Site Payment Best Practices: The Burden of Holdbacks

November 29 2016  

The Society for Clinical Research Sites (SCRS) recently took a look at the various burdens currently facing clinical research sites when it comes to receiving payments from its sponsor / CRO partners. The whitepaper proposed a series of best practices for site payments, including:

  • Contract terms (payment frequency): Payment within 30 days
  • Contract terms (pay when paid): Limit clauses to cases where the sponsor has filed for bankruptcy
  • Payment back-up information: Accompany each payment with a detailed report to avoid confusion over the reason for payment
  • Holdback payments: Eliminate holdbacks
  • Dispute resolution: All contracted parties should include an escalation process and contact information in standard study documents

In this blog post series, we will take a look at each of the recommendations in the paper and how an automated payment solution can support these best practices and ultimately improve site satisfaction and performance.

First in line: Holdbacks.

What is a holdback?

A holdback is a contract term that enables sponsors and CROs to literally, hold back payments from sites until various study milestones have been completed or queries have been resolved.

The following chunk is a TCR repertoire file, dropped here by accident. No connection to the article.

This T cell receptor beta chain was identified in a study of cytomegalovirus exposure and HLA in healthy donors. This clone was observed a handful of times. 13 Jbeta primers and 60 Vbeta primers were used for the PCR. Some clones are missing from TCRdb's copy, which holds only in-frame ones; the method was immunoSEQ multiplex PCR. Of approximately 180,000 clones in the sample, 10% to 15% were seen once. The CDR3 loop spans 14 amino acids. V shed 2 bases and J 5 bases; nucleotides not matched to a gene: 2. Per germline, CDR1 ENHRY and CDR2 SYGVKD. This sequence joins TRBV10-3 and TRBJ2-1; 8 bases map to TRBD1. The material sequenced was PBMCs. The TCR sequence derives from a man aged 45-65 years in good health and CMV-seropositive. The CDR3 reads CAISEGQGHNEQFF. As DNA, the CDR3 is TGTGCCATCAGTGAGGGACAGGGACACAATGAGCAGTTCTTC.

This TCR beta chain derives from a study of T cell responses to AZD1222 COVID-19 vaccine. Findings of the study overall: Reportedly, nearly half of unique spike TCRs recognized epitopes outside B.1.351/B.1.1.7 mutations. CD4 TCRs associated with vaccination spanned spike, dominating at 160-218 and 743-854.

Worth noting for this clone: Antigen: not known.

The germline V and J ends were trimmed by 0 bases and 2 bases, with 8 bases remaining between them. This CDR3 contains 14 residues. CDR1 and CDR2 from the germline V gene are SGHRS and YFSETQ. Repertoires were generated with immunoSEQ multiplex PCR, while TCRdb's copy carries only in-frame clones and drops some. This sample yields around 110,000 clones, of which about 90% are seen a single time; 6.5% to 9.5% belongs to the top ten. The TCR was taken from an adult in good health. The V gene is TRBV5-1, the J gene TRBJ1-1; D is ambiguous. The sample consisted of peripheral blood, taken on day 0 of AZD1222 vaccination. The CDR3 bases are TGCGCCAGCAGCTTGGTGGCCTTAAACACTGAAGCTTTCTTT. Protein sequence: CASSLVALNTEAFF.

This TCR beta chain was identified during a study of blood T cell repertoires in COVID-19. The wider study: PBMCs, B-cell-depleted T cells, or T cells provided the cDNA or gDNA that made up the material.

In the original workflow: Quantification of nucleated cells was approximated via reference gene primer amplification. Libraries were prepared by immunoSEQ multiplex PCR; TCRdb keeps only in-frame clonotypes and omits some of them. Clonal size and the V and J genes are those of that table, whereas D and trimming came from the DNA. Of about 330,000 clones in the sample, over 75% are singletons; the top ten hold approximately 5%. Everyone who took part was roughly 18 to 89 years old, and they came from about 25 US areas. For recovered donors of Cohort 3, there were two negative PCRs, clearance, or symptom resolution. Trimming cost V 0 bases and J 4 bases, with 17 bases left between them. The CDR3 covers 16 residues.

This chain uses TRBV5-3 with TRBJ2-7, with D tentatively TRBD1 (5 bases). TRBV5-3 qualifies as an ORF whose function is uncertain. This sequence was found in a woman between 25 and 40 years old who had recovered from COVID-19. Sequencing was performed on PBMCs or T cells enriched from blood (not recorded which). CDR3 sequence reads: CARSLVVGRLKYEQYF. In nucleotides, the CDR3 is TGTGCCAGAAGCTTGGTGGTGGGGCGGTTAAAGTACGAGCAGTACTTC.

Why would a sponsor or CRO use holdbacks?

Holdbacks evolved as a way for sponsors and CROs to ensure that their sites were completing the necessary work throughout a clinical trial.

Contingent upon the completion of a study, payments are typically held until all sites involved meet the various study milestones and resolve all queries. Used to “motivate” sites to complete their work and attempt to drive a site’s performance, holdbacks would help a sponsor/CRO to control their own cash flow by standardizing when to pay their sites.

So, how do holdbacks impact sites?

According to SCRS,  65% of sites have less than 3 months of operating cash, meaning that when sponsors/CROs holdback portions of a sites’ payment, they can greatly affect the sustainability of site, and negatively impact their ability to support the research study.

How can sponsors and CROs eliminate holdbacks?

As SCRS states in its “Site Payment White Paper”, almost 100% of studies are conducted with an EDC system, meaning sponsors and CROs have full transparency and visibility into their sites’ activities. However, 58% of US contracts and 37% of ROW contracts still contain holdback payments.

For sponsors and CROs looking to eliminate holdbacks, there is technology that provides full visibility and transparency into the work a site is completing. Taking this a step further, there is even technology available that is entirely focused on centralizing site payments, making the elimination of holdbacks not only possible, but simple.

Automated payment solutions such as eClinicalGPS can be configured to pay sites monthly and trigger payments upon completion of study milestones – both procedural and visit based.

In the end, by eliminating holdbacks, sponsors and CROs can strengthen their site partnerships while supporting site sustainability by paying their sites quickly for the work they have completed. It is no surprise then, that the SCRS Site Payments White Paper recommends that holdbacks are eliminated entirely.


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